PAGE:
There’s much to be said on the subject of body horror, that flesh-rending subgenre of fiction which turns our own meat against us and cranks the squick factor up to 11. Curious, then, that it’s taken this long for a publisher to release a non-fiction compendium studying it.
Funded on Kickstarter (with portions of the money raised also going to Epilepsy Action Australia), The Body Horror Book is clearly something of a passion project for Australian author Claire Fitzpatrick and her newly founded Oscillate Wildly Press. It brings together essays by nearly two dozen writers—including both established names from the Aussie horror scene and relative newcomers—with engaging albeit mixed results.
In her introduction, Fitzprack writes “This book is something to be dipped in, sipped on, rather than gulped in a single sitting. Some essays are larger than others, some personal, others academic. Some essays required detailed attention, others are more conversational. Some essays rely entirely on existing political knowledge, others are meant to be feasted on, devoured, to teach, sculpt, and retain an impression or idea in your mind.” These comments accurately sum up The Body Horror Book’s greatest strengths, but also its greatest weaknesses.
To wit, there’s a tremendous diversity of perspectives on display here, with essays touching on the genre as it’s expressed in everything from classic literature and musical theater to “horrorcore” hip-hop and Reptilian conspiracy theories. Nevertheless, the bulk of the material here is dedicated to the silver screen. Hardly a surprise, as that’s arguably where body horror is most visible and intensely felt. All the usual suspects make appearances--Alien, The Thing, Hellraiser, practically everything David Cronenberg’s ever done—but there are also some less expected yet much appreciated cameos—Brian Yuzna’s Society, Eli Roth’s Cabin Fever, Marina de Van’s In My Skin.
When The Body Horror Book is on the ball, it’s invigorating. Kirsten Imani Kasai’s essay, “Eat, Drink, and Be Wary: Autosarcophagy and Autoerotism in Body Horror Cinema,” draws parallels between female self-mutilation, plastic surgery, and self-cannibalism, then recontextualizes them as assertions of feminist agency. Meanwhile, J.J Roye’s “Insertion and Transformation” asks why body horror strikes such a resonant chord with audiences in the first place, and investigates how viewers disassociate those underlying terrors from the necessary physical processes they experience in so-called “normal” life.
Ciaran Bruder’s “’It Wants to Become Like Us!’ The Dialogue of Adaptation and its Embodiments in the Body Horror Genre Through Literature and Film” is a lengthy and ambitious comparative survey of the various methods used in disparatemediums to effectively convey body horror messages. It touches on not only film theory and production history, but psychoanalysis and sociopolitical critique as well. Kaaron Warren’s “Personal Confessions” proves particularly interesting in that it’s not about interpreting the work of another creator but is instead a self-reflective meditation of the manifestations of sex, self-image, death, and disease in her own fiction.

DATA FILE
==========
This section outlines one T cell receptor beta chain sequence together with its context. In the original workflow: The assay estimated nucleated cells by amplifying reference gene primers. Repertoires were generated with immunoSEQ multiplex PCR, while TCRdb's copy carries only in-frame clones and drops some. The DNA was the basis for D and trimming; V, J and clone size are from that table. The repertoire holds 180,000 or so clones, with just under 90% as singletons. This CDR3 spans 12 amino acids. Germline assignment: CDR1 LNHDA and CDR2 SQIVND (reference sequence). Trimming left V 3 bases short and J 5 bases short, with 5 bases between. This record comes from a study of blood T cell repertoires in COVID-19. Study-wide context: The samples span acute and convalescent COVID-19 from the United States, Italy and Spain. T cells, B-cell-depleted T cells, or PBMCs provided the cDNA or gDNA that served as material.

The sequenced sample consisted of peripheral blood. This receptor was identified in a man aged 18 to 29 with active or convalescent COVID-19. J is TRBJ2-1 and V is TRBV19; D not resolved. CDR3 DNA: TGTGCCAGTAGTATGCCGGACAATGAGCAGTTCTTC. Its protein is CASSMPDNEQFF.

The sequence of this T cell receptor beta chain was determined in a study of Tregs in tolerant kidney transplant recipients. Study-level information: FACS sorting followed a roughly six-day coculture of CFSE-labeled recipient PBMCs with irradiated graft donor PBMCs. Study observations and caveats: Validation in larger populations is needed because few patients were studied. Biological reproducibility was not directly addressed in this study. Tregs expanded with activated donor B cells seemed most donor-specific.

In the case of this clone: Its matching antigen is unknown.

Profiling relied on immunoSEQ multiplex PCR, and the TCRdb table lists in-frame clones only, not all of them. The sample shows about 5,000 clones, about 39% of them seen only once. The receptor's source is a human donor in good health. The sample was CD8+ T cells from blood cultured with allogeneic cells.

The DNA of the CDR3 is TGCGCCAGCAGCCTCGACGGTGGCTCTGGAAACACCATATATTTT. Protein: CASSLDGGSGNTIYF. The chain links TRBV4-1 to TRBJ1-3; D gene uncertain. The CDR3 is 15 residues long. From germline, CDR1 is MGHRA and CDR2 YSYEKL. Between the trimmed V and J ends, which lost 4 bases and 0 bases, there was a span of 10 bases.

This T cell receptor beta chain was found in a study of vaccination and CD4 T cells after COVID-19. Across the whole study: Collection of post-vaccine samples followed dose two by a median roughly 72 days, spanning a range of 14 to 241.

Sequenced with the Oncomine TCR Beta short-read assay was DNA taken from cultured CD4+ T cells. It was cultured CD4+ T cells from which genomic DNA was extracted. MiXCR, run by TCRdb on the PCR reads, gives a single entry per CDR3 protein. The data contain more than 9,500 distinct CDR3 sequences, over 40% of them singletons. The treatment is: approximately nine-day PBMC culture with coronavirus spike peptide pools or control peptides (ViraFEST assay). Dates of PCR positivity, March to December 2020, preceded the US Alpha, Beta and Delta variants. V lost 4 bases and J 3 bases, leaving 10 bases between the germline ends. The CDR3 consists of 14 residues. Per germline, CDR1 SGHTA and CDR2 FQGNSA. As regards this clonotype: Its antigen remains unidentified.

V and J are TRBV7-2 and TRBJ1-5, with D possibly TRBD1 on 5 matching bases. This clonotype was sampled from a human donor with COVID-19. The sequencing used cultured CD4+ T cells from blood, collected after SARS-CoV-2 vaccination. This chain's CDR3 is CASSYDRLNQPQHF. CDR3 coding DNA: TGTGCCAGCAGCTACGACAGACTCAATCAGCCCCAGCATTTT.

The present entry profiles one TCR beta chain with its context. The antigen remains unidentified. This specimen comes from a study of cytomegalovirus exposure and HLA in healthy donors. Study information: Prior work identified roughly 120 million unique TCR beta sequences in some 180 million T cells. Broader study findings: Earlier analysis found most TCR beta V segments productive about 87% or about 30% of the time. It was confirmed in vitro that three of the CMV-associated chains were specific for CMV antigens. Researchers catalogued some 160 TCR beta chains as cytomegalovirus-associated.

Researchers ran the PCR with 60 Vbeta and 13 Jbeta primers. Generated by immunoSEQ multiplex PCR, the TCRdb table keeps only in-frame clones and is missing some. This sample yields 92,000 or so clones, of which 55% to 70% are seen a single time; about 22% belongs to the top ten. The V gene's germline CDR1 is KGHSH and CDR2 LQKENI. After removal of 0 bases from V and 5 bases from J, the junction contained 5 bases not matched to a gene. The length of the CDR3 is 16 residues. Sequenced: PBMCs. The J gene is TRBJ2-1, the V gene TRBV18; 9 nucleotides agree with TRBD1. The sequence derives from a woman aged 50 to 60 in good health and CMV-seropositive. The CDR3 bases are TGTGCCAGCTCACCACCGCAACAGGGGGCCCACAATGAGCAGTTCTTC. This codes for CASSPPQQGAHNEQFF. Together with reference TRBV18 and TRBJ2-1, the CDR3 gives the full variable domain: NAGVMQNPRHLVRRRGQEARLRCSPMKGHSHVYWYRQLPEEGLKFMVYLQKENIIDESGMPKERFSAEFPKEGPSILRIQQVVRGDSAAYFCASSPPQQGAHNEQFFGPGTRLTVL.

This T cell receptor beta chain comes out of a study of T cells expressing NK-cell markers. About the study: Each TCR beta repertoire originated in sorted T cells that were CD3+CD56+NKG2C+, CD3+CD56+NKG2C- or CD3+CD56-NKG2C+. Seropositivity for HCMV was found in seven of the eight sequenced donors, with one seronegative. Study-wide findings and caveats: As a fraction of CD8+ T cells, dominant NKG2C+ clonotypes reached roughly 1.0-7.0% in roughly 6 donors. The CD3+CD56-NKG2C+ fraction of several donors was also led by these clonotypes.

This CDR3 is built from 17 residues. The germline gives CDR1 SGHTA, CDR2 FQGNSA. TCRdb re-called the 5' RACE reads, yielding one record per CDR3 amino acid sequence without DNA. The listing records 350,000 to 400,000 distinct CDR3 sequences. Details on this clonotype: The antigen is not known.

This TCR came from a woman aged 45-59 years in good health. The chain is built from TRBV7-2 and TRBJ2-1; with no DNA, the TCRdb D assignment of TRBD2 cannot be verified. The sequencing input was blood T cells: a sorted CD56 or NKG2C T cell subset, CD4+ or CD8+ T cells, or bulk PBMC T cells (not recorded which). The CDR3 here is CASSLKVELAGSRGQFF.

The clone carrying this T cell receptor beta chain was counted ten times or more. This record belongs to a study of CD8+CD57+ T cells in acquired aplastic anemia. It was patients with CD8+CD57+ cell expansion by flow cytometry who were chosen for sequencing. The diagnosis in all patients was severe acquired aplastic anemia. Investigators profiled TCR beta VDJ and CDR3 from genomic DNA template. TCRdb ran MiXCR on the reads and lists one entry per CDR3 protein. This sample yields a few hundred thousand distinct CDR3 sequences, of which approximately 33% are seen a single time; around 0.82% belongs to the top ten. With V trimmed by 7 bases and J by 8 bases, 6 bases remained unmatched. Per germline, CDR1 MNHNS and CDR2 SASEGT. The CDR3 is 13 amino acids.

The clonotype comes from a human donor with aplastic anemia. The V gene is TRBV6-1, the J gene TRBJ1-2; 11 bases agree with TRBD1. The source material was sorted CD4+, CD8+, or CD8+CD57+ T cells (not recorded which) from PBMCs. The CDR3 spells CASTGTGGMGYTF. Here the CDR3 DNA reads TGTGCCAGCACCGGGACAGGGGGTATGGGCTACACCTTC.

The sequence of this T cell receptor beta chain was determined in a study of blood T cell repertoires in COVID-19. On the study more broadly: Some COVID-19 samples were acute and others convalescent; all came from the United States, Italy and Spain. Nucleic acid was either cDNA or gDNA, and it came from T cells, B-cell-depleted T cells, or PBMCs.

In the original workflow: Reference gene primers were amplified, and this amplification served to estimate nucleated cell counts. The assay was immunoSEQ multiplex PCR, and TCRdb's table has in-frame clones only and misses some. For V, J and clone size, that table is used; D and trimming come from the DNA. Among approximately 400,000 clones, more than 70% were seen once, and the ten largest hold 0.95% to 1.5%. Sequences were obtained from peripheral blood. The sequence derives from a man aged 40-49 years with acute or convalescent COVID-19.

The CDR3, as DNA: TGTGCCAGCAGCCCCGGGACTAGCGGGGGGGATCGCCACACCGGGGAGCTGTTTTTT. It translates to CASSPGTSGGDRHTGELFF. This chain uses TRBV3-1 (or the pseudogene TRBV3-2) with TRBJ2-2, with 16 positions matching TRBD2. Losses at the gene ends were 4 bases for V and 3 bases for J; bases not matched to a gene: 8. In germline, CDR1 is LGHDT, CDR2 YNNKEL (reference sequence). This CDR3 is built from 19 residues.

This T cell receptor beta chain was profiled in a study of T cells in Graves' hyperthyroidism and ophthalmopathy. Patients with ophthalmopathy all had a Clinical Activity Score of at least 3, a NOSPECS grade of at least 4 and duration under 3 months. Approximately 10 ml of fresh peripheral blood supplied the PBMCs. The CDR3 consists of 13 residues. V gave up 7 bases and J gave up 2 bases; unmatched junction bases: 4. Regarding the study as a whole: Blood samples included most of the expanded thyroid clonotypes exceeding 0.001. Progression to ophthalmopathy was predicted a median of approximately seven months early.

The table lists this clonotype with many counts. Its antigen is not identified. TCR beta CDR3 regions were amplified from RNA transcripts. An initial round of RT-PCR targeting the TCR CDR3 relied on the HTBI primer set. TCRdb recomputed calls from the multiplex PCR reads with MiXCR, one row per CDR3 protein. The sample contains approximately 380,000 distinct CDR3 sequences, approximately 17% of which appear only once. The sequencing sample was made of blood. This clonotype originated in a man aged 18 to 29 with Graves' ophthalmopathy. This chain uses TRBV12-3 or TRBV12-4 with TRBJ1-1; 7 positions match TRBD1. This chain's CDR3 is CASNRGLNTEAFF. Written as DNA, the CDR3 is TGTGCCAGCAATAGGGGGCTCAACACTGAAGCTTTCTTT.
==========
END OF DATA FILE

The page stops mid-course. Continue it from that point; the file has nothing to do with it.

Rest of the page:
The thing is, The Body Horror Book isn’t always on the ball. Cameron Trost’s “Hall of Mirrors: Politics Reflected in Horror” pays only lip-service to the “body” part of “body horror,” instead choosing to be a broad overview of political themes throughout the horror genre in its entirety. Similarly, Benjamin Orchard’s “The Singing Freaks of Andrew Lloyd Webber and Stephen Sondheim” briefly mentions the trope of deformity-as-metaphor in stage musicals like The Phantom of the Opera, but doesn’t expand on the idea beyond a mere two sentences. Still other essays do even less than that.
This inconsistency extends to essay formatting as well. It’s a minor gripe, but while some articles end with the requisite list of references, others embed their references within the body of the text, and still others don’t include references at all. Very few adhere to any professional style guidelines, at least in the prerelease ebook copy provided for this review. Take it with a grain of salt; considering there’s still placeholder text present on the acknowledgements page at the time of this writing, it’s likely—or so one hopes—that there will be some differences in the final product.
Regardless, the fact that The Body Horror Book casts its net so wide might be a problem for some readers. Those looking specifically for thoughtful analysis will be put off by articles more anecdotal than academic, while those looking for personal narratives with an emotional core will find the drier textbook-type material an absolute slog. Certainly the project could have benefited from the enforcement of a standardized essay format, a separation of the essays into different sections (with the academic articles segregated from the more casual ones), and the application of greater scrutiny in the final vetting process so as to keep the focus on content explicitly relevant to body horror.
Nevertheless, what it lack in cohesiveness it makes up for in variety. For all the flaws, there’s still more good here than bad. Those without a dog in the academic-vs-casual fight will find plenty of quality insights to ruminate on. Hell, even those essays whose connections to body horror appear shaky at best are still worth reading on their own merits. The equal opportunity approach ensures there’s something for everyone, and even the stuffiest analysis is unlikely to leave any reader feeling in over their heads.
Fascinating and accessible, The Body Horror Book is a strikingly diverse exploration of horror that is interested not simply in getting under your skin, but also in finding out just what you’ve got hiding under there.